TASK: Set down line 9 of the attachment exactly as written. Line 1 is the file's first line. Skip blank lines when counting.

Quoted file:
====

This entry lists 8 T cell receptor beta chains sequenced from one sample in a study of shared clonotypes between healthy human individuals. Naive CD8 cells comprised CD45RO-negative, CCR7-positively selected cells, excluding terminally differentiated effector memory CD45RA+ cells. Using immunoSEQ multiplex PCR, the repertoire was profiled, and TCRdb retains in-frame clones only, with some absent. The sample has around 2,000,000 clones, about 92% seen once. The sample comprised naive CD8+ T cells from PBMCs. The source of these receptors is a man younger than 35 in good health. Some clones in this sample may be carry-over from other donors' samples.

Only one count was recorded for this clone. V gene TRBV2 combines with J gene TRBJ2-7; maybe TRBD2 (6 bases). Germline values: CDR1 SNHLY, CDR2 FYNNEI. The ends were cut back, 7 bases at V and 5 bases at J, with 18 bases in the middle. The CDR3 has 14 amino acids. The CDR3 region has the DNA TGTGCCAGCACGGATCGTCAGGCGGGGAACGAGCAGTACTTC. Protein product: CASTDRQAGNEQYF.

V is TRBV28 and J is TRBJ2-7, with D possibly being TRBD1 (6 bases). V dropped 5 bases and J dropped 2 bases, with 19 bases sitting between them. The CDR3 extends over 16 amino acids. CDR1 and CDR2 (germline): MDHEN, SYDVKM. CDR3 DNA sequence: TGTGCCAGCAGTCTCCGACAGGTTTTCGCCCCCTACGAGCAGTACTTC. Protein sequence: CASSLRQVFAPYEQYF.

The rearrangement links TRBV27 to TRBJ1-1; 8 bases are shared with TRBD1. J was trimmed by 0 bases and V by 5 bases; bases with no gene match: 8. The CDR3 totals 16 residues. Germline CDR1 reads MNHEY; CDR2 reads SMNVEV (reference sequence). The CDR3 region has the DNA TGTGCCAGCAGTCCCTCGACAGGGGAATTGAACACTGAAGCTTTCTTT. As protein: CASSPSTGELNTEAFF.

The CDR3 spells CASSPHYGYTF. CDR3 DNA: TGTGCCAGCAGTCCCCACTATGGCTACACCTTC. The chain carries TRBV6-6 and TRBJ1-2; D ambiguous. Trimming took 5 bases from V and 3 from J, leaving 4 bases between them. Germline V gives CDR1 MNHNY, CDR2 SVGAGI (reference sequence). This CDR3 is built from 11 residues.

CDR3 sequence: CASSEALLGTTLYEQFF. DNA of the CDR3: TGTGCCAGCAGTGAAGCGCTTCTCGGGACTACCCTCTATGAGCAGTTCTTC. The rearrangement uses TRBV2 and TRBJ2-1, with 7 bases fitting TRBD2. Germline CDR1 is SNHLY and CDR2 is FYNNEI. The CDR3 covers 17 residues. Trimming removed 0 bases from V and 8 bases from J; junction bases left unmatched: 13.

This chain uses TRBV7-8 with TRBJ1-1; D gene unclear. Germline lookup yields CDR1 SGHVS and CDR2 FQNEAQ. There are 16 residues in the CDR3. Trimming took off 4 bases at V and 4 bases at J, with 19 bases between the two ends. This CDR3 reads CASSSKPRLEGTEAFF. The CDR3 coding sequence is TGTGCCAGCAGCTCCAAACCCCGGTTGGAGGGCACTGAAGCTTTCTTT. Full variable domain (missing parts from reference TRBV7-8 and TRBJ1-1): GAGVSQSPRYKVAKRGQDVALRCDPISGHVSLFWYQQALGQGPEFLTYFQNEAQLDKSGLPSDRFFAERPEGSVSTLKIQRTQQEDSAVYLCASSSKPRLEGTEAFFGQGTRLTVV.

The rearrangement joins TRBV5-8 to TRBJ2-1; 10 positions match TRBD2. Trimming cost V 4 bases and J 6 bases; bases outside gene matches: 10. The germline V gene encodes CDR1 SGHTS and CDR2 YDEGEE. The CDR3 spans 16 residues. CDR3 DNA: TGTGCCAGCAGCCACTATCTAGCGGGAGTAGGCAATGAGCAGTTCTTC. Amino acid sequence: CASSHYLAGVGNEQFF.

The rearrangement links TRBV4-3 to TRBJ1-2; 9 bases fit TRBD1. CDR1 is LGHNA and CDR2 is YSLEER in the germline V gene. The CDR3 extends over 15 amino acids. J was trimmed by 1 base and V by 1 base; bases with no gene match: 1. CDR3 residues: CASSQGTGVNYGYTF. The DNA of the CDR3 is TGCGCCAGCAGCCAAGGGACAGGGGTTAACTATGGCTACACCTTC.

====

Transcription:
The rearrangement links TRBV4-3 to TRBJ1-2; 9 bases fit TRBD1. CDR1 is LGHNA and CDR2 is YSLEER in the germline V gene. The CDR3 extends over 15 amino acids. J was trimmed by 1 base and V by 1 base; bases with no gene match: 1. CDR3 residues: CASSQGTGVNYGYTF. The DNA of the CDR3 is TGCGCCAGCAGCCAAGGGACAGGGGTTAACTATGGCTACACCTTC.